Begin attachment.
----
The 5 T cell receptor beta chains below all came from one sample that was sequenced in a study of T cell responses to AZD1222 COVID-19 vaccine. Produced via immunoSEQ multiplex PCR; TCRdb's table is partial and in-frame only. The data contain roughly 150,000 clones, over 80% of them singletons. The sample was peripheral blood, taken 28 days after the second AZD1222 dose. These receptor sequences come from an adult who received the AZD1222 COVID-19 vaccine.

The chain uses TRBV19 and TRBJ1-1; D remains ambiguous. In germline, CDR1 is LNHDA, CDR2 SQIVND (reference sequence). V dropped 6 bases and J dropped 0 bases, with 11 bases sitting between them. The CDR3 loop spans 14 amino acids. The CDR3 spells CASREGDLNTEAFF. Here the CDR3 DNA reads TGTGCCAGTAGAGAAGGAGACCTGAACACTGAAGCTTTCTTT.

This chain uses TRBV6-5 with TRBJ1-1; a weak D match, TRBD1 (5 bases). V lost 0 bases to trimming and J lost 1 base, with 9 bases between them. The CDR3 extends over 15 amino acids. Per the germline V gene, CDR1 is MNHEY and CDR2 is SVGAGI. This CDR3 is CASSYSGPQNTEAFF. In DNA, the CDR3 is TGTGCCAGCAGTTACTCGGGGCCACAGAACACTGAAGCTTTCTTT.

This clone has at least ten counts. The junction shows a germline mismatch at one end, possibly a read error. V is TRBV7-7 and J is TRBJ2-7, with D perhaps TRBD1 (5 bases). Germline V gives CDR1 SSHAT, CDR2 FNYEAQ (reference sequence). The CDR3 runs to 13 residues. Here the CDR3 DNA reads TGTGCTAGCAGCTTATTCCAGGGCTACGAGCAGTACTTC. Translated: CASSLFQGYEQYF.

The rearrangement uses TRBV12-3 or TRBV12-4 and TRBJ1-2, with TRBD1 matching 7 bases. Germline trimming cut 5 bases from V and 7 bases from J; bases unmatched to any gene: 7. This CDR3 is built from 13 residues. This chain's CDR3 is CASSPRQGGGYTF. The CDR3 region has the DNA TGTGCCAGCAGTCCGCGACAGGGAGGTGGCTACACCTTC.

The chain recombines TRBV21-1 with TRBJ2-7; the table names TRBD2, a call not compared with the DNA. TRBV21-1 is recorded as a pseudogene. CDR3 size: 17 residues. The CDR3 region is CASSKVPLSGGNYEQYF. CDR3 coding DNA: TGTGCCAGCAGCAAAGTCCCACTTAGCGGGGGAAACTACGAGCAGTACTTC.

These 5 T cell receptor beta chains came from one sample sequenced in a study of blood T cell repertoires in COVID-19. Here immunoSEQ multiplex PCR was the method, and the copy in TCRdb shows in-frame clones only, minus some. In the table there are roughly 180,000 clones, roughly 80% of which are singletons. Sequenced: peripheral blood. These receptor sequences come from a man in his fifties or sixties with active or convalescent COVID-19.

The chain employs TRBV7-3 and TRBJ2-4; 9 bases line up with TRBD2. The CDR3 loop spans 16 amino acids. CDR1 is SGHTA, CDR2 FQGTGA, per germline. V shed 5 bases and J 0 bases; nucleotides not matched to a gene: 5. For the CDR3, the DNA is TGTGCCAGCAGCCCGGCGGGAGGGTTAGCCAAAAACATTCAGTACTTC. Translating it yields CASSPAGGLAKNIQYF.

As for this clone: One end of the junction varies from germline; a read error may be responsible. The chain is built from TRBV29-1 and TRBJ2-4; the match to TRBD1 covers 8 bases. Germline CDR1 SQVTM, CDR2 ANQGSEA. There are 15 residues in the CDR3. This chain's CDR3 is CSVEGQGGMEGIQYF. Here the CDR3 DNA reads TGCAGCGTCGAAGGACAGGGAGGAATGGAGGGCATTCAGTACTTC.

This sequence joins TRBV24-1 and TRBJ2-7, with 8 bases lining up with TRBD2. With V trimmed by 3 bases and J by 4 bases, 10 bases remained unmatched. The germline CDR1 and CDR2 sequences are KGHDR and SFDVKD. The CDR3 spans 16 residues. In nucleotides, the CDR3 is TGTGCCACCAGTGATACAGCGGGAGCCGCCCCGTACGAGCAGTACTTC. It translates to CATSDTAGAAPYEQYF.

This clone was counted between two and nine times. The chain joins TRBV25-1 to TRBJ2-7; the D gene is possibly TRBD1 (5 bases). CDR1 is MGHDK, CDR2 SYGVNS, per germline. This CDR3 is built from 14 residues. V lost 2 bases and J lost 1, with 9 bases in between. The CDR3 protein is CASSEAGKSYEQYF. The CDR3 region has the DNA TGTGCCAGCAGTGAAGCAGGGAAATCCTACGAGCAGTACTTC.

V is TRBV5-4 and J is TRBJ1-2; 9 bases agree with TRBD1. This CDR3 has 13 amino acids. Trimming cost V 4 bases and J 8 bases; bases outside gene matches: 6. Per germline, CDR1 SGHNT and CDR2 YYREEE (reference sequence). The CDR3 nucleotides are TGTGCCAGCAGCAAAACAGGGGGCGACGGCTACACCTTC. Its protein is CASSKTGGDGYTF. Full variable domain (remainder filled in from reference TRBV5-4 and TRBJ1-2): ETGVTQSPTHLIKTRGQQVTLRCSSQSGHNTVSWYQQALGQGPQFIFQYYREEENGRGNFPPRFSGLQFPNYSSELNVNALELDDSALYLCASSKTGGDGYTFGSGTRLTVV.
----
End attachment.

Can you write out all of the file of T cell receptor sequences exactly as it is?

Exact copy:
The 5 T cell receptor beta chains below all came from one sample that was sequenced in a study of T cell responses to AZD1222 COVID-19 vaccine. Produced via immunoSEQ multiplex PCR; TCRdb's table is partial and in-frame only. The data contain roughly 150,000 clones, over 80% of them singletons. The sample was peripheral blood, taken 28 days after the second AZD1222 dose. These receptor sequences come from an adult who received the AZD1222 COVID-19 vaccine.

The chain uses TRBV19 and TRBJ1-1; D remains ambiguous. In germline, CDR1 is LNHDA, CDR2 SQIVND (reference sequence). V dropped 6 bases and J dropped 0 bases, with 11 bases sitting between them. The CDR3 loop spans 14 amino acids. The CDR3 spells CASREGDLNTEAFF. Here the CDR3 DNA reads TGTGCCAGTAGAGAAGGAGACCTGAACACTGAAGCTTTCTTT.

This chain uses TRBV6-5 with TRBJ1-1; a weak D match, TRBD1 (5 bases). V lost 0 bases to trimming and J lost 1 base, with 9 bases between them. The CDR3 extends over 15 amino acids. Per the germline V gene, CDR1 is MNHEY and CDR2 is SVGAGI. This CDR3 is CASSYSGPQNTEAFF. In DNA, the CDR3 is TGTGCCAGCAGTTACTCGGGGCCACAGAACACTGAAGCTTTCTTT.

This clone has at least ten counts. The junction shows a germline mismatch at one end, possibly a read error. V is TRBV7-7 and J is TRBJ2-7, with D perhaps TRBD1 (5 bases). Germline V gives CDR1 SSHAT, CDR2 FNYEAQ (reference sequence). The CDR3 runs to 13 residues. Here the CDR3 DNA reads TGTGCTAGCAGCTTATTCCAGGGCTACGAGCAGTACTTC. Translated: CASSLFQGYEQYF.

The rearrangement uses TRBV12-3 or TRBV12-4 and TRBJ1-2, with TRBD1 matching 7 bases. Germline trimming cut 5 bases from V and 7 bases from J; bases unmatched to any gene: 7. This CDR3 is built from 13 residues. This chain's CDR3 is CASSPRQGGGYTF. The CDR3 region has the DNA TGTGCCAGCAGTCCGCGACAGGGAGGTGGCTACACCTTC.

The chain recombines TRBV21-1 with TRBJ2-7; the table names TRBD2, a call not compared with the DNA. TRBV21-1 is recorded as a pseudogene. CDR3 size: 17 residues. The CDR3 region is CASSKVPLSGGNYEQYF. CDR3 coding DNA: TGTGCCAGCAGCAAAGTCCCACTTAGCGGGGGAAACTACGAGCAGTACTTC.

These 5 T cell receptor beta chains came from one sample sequenced in a study of blood T cell repertoires in COVID-19. Here immunoSEQ multiplex PCR was the method, and the copy in TCRdb shows in-frame clones only, minus some. In the table there are roughly 180,000 clones, roughly 80% of which are singletons. Sequenced: peripheral blood. These receptor sequences come from a man in his fifties or sixties with active or convalescent COVID-19.

The chain employs TRBV7-3 and TRBJ2-4; 9 bases line up with TRBD2. The CDR3 loop spans 16 amino acids. CDR1 is SGHTA, CDR2 FQGTGA, per germline. V shed 5 bases and J 0 bases; nucleotides not matched to a gene: 5. For the CDR3, the DNA is TGTGCCAGCAGCCCGGCGGGAGGGTTAGCCAAAAACATTCAGTACTTC. Translating it yields CASSPAGGLAKNIQYF.

As for this clone: One end of the junction varies from germline; a read error may be responsible. The chain is built from TRBV29-1 and TRBJ2-4; the match to TRBD1 covers 8 bases. Germline CDR1 SQVTM, CDR2 ANQGSEA. There are 15 residues in the CDR3. This chain's CDR3 is CSVEGQGGMEGIQYF. Here the CDR3 DNA reads TGCAGCGTCGAAGGACAGGGAGGAATGGAGGGCATTCAGTACTTC.

This sequence joins TRBV24-1 and TRBJ2-7, with 8 bases lining up with TRBD2. With V trimmed by 3 bases and J by 4 bases, 10 bases remained unmatched. The germline CDR1 and CDR2 sequences are KGHDR and SFDVKD. The CDR3 spans 16 residues. In nucleotides, the CDR3 is TGTGCCACCAGTGATACAGCGGGAGCCGCCCCGTACGAGCAGTACTTC. It translates to CATSDTAGAAPYEQYF.

This clone was counted between two and nine times. The chain joins TRBV25-1 to TRBJ2-7; the D gene is possibly TRBD1 (5 bases). CDR1 is MGHDK, CDR2 SYGVNS, per germline. This CDR3 is built from 14 residues. V lost 2 bases and J lost 1, with 9 bases in between. The CDR3 protein is CASSEAGKSYEQYF. The CDR3 region has the DNA TGTGCCAGCAGTGAAGCAGGGAAATCCTACGAGCAGTACTTC.

V is TRBV5-4 and J is TRBJ1-2; 9 bases agree with TRBD1. This CDR3 has 13 amino acids. Trimming cost V 4 bases and J 8 bases; bases outside gene matches: 6. Per germline, CDR1 SGHNT and CDR2 YYREEE (reference sequence). The CDR3 nucleotides are TGTGCCAGCAGCAAAACAGGGGGCGACGGCTACACCTTC. Its protein is CASSKTGGDGYTF. Full variable domain (remainder filled in from reference TRBV5-4 and TRBJ1-2): ETGVTQSPTHLIKTRGQQVTLRCSSQSGHNTVSWYQQALGQGPQFIFQYYREEENGRGNFPPRFSGLQFPNYSSELNVNALELDDSALYLCASSKTGGDGYTFGSGTRLTVV.